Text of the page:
according to the Annual Report to the Nation on the Status of Cancer.
During 2013-2017, the overall age-standardized death rate for all cancers was 158.2 per 100,000 population, and the average decline over that period was 1.5% per year. The average annual change was greater for men (–1.8%) than women (–1.4%) for 2013-2017, but the death rate was higher for men (189.3 per 100,000 vs. 135.5 per 100,000) for those years, S. Jane Henley of the Centers for Disease Control and Prevention and associates.
“The drops in mortality we’re seeing are real, sustained, and a strong indication of what we can do when we work to prevent and treat cancer,” William G. Cance, MD, chief medical and scientific officer of the America Cancer Society, said in aaccompanying the report.
Overall cancer incidence for the most recent 5-year period (2012-2016) was 447.9 per 100,000, with rates of 487.9 for men and 421.4 for women, the investigators said.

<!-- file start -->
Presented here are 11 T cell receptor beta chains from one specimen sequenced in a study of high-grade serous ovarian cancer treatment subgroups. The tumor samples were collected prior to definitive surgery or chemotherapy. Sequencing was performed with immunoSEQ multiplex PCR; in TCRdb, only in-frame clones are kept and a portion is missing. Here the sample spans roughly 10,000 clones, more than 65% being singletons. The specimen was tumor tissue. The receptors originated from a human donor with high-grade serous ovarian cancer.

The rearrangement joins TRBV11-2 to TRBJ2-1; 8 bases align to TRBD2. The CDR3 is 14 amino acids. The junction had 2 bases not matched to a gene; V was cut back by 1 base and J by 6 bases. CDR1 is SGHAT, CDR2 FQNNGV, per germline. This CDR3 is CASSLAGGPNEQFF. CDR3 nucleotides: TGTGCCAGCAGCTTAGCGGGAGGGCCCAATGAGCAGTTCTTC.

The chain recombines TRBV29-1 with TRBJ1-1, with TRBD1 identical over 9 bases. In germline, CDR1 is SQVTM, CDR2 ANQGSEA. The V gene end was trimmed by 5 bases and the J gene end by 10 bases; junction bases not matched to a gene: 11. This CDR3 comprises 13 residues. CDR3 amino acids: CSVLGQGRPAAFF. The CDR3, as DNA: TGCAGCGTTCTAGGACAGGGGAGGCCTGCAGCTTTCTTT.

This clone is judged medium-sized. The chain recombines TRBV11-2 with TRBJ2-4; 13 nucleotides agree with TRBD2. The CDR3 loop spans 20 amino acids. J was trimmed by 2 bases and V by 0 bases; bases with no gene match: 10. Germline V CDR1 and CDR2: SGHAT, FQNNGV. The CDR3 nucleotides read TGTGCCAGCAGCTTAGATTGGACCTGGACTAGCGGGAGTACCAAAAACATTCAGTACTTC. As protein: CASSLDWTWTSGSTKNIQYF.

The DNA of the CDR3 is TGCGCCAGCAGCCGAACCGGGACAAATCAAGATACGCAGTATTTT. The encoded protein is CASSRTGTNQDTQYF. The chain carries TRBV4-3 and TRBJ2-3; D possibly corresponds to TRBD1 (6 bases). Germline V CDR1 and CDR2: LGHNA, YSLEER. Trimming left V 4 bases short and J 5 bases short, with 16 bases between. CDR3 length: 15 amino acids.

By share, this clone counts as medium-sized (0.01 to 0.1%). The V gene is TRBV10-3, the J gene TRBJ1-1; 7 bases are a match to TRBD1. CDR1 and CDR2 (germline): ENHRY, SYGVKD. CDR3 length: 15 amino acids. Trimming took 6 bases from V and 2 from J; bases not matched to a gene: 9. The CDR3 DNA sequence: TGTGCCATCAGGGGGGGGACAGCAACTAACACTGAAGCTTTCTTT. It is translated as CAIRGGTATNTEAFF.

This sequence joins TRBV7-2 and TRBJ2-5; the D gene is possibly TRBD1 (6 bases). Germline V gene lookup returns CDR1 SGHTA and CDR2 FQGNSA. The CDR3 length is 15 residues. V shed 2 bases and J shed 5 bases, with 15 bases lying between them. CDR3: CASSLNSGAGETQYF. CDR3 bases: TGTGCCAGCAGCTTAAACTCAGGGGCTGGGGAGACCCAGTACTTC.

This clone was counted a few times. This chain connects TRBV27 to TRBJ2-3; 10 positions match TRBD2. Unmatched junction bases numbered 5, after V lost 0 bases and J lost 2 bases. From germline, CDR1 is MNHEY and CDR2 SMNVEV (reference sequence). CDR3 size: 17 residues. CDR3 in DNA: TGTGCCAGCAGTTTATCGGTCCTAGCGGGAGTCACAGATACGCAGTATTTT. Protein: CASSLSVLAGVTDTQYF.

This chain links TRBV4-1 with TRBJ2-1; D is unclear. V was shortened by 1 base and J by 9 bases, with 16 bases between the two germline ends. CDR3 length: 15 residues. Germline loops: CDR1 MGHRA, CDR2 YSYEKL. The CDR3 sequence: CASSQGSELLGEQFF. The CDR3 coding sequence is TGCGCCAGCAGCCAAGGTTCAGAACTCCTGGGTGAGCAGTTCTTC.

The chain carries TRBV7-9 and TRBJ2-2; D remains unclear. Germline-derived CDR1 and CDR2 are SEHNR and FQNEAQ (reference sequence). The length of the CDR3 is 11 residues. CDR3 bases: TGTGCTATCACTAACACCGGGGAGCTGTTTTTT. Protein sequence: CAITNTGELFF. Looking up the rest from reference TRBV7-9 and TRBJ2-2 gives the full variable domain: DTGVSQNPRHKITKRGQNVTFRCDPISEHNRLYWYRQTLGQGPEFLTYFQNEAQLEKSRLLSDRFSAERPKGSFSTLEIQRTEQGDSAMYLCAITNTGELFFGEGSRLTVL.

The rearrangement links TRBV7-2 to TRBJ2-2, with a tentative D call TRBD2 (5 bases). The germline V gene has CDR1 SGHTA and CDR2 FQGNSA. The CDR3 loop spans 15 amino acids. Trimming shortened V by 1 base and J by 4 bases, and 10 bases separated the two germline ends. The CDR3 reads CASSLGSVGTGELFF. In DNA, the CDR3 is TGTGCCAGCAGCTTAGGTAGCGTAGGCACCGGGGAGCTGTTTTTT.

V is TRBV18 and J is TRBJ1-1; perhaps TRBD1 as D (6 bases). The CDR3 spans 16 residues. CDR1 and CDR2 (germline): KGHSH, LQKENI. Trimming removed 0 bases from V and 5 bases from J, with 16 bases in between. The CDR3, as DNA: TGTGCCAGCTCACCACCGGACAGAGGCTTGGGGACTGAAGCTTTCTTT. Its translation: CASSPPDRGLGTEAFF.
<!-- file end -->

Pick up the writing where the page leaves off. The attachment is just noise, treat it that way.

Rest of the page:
Incidence dropped by 0.6% per year overall, but that hides a major difference between men, who saw a decrease of 1.0% a year, and women, who experienced an annual increase of 0.2%.
Over those 5 years, cancer incidence also increased by 0.8% annually among children aged 0-14 years and by 0.9% in adolescents and young adults aged 15-39 years, Ms. Henley and associates said in the report, which is a collaborative effort between the CDC, the National Cancer Institute, the American Cancer Society, and the North American Association of Central Cancer Registries.
“[W]e must not be complacent. The cancer incidence data – especially the increase in cancer among women – is a clear reminder that there is more work ahead,” Norman E. Sharpless, MD, director of the National Cancer Institute, said in the accompanying statement.
SOURCE: Henley SJ et al. Cancer. 2020 Mar 12. .